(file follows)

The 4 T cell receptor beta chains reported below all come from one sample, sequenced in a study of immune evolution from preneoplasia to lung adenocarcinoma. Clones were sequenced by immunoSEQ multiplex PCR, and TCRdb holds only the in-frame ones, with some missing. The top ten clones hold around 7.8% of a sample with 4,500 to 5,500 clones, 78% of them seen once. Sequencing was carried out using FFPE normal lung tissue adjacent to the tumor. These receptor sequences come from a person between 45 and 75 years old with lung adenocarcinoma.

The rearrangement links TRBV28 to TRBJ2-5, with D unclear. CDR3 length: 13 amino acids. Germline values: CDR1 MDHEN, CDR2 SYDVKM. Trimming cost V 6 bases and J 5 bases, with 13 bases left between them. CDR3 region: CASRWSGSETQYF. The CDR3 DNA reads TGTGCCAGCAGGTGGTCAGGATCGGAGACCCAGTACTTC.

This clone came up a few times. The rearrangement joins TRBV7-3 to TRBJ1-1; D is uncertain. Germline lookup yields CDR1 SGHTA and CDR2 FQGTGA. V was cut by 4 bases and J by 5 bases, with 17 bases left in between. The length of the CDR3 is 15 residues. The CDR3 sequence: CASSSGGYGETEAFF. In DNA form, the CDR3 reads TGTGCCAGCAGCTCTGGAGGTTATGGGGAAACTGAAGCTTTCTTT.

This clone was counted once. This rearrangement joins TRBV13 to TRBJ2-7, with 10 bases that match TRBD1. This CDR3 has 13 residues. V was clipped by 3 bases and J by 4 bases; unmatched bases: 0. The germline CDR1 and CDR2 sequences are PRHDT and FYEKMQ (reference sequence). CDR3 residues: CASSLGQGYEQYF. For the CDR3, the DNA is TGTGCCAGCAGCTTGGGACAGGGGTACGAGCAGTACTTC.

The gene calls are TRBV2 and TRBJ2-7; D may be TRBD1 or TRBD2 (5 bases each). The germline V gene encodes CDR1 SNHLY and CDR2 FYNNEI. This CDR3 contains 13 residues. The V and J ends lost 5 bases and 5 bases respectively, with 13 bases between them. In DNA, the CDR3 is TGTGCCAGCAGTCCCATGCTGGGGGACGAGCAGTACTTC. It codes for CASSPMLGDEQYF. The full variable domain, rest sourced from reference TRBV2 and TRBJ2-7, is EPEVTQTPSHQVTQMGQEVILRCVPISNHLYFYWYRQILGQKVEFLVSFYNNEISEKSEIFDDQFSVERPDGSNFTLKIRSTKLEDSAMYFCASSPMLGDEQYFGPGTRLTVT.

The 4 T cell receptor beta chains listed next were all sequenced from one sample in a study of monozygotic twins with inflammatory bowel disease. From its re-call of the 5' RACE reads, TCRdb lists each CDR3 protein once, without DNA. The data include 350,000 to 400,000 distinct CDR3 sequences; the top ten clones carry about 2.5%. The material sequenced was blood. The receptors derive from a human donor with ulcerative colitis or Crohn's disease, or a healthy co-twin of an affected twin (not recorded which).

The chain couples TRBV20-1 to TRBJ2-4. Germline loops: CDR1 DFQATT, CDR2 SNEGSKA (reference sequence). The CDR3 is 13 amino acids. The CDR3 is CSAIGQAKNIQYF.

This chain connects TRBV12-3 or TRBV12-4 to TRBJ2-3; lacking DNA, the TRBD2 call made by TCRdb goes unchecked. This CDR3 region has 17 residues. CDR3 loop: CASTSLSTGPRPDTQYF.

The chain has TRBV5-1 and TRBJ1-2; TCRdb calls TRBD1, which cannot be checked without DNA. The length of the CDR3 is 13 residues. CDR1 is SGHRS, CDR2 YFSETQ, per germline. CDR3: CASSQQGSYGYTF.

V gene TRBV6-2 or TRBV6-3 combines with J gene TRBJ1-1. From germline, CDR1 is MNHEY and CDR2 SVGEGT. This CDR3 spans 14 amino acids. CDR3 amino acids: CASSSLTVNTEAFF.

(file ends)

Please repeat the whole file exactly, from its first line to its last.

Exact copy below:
The 4 T cell receptor beta chains reported below all come from one sample, sequenced in a study of immune evolution from preneoplasia to lung adenocarcinoma. Clones were sequenced by immunoSEQ multiplex PCR, and TCRdb holds only the in-frame ones, with some missing. The top ten clones hold around 7.8% of a sample with 4,500 to 5,500 clones, 78% of them seen once. Sequencing was carried out using FFPE normal lung tissue adjacent to the tumor. These receptor sequences come from a person between 45 and 75 years old with lung adenocarcinoma.

The rearrangement links TRBV28 to TRBJ2-5, with D unclear. CDR3 length: 13 amino acids. Germline values: CDR1 MDHEN, CDR2 SYDVKM. Trimming cost V 6 bases and J 5 bases, with 13 bases left between them. CDR3 region: CASRWSGSETQYF. The CDR3 DNA reads TGTGCCAGCAGGTGGTCAGGATCGGAGACCCAGTACTTC.

This clone came up a few times. The rearrangement joins TRBV7-3 to TRBJ1-1; D is uncertain. Germline lookup yields CDR1 SGHTA and CDR2 FQGTGA. V was cut by 4 bases and J by 5 bases, with 17 bases left in between. The length of the CDR3 is 15 residues. The CDR3 sequence: CASSSGGYGETEAFF. In DNA form, the CDR3 reads TGTGCCAGCAGCTCTGGAGGTTATGGGGAAACTGAAGCTTTCTTT.

This clone was counted once. This rearrangement joins TRBV13 to TRBJ2-7, with 10 bases that match TRBD1. This CDR3 has 13 residues. V was clipped by 3 bases and J by 4 bases; unmatched bases: 0. The germline CDR1 and CDR2 sequences are PRHDT and FYEKMQ (reference sequence). CDR3 residues: CASSLGQGYEQYF. For the CDR3, the DNA is TGTGCCAGCAGCTTGGGACAGGGGTACGAGCAGTACTTC.

The gene calls are TRBV2 and TRBJ2-7; D may be TRBD1 or TRBD2 (5 bases each). The germline V gene encodes CDR1 SNHLY and CDR2 FYNNEI. This CDR3 contains 13 residues. The V and J ends lost 5 bases and 5 bases respectively, with 13 bases between them. In DNA, the CDR3 is TGTGCCAGCAGTCCCATGCTGGGGGACGAGCAGTACTTC. It codes for CASSPMLGDEQYF. The full variable domain, rest sourced from reference TRBV2 and TRBJ2-7, is EPEVTQTPSHQVTQMGQEVILRCVPISNHLYFYWYRQILGQKVEFLVSFYNNEISEKSEIFDDQFSVERPDGSNFTLKIRSTKLEDSAMYFCASSPMLGDEQYFGPGTRLTVT.

The 4 T cell receptor beta chains listed next were all sequenced from one sample in a study of monozygotic twins with inflammatory bowel disease. From its re-call of the 5' RACE reads, TCRdb lists each CDR3 protein once, without DNA. The data include 350,000 to 400,000 distinct CDR3 sequences; the top ten clones carry about 2.5%. The material sequenced was blood. The receptors derive from a human donor with ulcerative colitis or Crohn's disease, or a healthy co-twin of an affected twin (not recorded which).

The chain couples TRBV20-1 to TRBJ2-4. Germline loops: CDR1 DFQATT, CDR2 SNEGSKA (reference sequence). The CDR3 is 13 amino acids. The CDR3 is CSAIGQAKNIQYF.

This chain connects TRBV12-3 or TRBV12-4 to TRBJ2-3; lacking DNA, the TRBD2 call made by TCRdb goes unchecked. This CDR3 region has 17 residues. CDR3 loop: CASTSLSTGPRPDTQYF.

The chain has TRBV5-1 and TRBJ1-2; TCRdb calls TRBD1, which cannot be checked without DNA. The length of the CDR3 is 13 residues. CDR1 is SGHRS, CDR2 YFSETQ, per germline. CDR3: CASSQQGSYGYTF.

V gene TRBV6-2 or TRBV6-3 combines with J gene TRBJ1-1. From germline, CDR1 is MNHEY and CDR2 SVGEGT. This CDR3 spans 14 amino acids. CDR3 amino acids: CASSSLTVNTEAFF.